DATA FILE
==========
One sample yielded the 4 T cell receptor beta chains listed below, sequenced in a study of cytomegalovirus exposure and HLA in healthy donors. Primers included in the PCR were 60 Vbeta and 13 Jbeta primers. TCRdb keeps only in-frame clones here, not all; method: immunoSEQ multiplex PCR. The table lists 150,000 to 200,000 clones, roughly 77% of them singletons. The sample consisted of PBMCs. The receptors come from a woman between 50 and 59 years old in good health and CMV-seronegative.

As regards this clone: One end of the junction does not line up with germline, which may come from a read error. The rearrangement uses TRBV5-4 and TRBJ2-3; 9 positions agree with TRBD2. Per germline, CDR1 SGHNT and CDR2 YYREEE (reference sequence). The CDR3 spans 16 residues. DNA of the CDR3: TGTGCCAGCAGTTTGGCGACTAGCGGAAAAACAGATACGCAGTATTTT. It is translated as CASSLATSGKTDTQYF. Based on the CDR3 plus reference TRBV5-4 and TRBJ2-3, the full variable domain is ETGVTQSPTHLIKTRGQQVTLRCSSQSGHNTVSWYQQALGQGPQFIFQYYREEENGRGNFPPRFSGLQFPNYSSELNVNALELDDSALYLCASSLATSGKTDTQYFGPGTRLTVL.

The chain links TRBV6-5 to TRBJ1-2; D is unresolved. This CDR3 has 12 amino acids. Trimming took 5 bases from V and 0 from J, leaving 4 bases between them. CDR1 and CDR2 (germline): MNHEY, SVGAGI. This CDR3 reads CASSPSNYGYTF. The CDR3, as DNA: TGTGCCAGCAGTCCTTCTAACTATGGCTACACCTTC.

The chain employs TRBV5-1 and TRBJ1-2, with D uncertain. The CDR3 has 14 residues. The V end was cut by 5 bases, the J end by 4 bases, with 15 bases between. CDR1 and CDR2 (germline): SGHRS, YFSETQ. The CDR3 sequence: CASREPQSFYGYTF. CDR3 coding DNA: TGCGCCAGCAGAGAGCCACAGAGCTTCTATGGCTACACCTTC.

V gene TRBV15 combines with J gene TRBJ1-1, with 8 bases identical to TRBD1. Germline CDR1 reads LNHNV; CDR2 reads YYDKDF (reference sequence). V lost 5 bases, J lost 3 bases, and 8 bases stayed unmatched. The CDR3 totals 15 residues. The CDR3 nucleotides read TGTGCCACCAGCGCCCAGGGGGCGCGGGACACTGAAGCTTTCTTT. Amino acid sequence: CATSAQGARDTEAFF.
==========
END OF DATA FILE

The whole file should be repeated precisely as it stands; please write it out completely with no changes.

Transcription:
One sample yielded the 4 T cell receptor beta chains listed below, sequenced in a study of cytomegalovirus exposure and HLA in healthy donors. Primers included in the PCR were 60 Vbeta and 13 Jbeta primers. TCRdb keeps only in-frame clones here, not all; method: immunoSEQ multiplex PCR. The table lists 150,000 to 200,000 clones, roughly 77% of them singletons. The sample consisted of PBMCs. The receptors come from a woman between 50 and 59 years old in good health and CMV-seronegative.

As regards this clone: One end of the junction does not line up with germline, which may come from a read error. The rearrangement uses TRBV5-4 and TRBJ2-3; 9 positions agree with TRBD2. Per germline, CDR1 SGHNT and CDR2 YYREEE (reference sequence). The CDR3 spans 16 residues. DNA of the CDR3: TGTGCCAGCAGTTTGGCGACTAGCGGAAAAACAGATACGCAGTATTTT. It is translated as CASSLATSGKTDTQYF. Based on the CDR3 plus reference TRBV5-4 and TRBJ2-3, the full variable domain is ETGVTQSPTHLIKTRGQQVTLRCSSQSGHNTVSWYQQALGQGPQFIFQYYREEENGRGNFPPRFSGLQFPNYSSELNVNALELDDSALYLCASSLATSGKTDTQYFGPGTRLTVL.

The chain links TRBV6-5 to TRBJ1-2; D is unresolved. This CDR3 has 12 amino acids. Trimming took 5 bases from V and 0 from J, leaving 4 bases between them. CDR1 and CDR2 (germline): MNHEY, SVGAGI. This CDR3 reads CASSPSNYGYTF. The CDR3, as DNA: TGTGCCAGCAGTCCTTCTAACTATGGCTACACCTTC.

The chain employs TRBV5-1 and TRBJ1-2, with D uncertain. The CDR3 has 14 residues. The V end was cut by 5 bases, the J end by 4 bases, with 15 bases between. CDR1 and CDR2 (germline): SGHRS, YFSETQ. The CDR3 sequence: CASREPQSFYGYTF. CDR3 coding DNA: TGCGCCAGCAGAGAGCCACAGAGCTTCTATGGCTACACCTTC.

V gene TRBV15 combines with J gene TRBJ1-1, with 8 bases identical to TRBD1. Germline CDR1 reads LNHNV; CDR2 reads YYDKDF (reference sequence). V lost 5 bases, J lost 3 bases, and 8 bases stayed unmatched. The CDR3 totals 15 residues. The CDR3 nucleotides read TGTGCCACCAGCGCCCAGGGGGCGCGGGACACTGAAGCTTTCTTT. Amino acid sequence: CATSAQGARDTEAFF.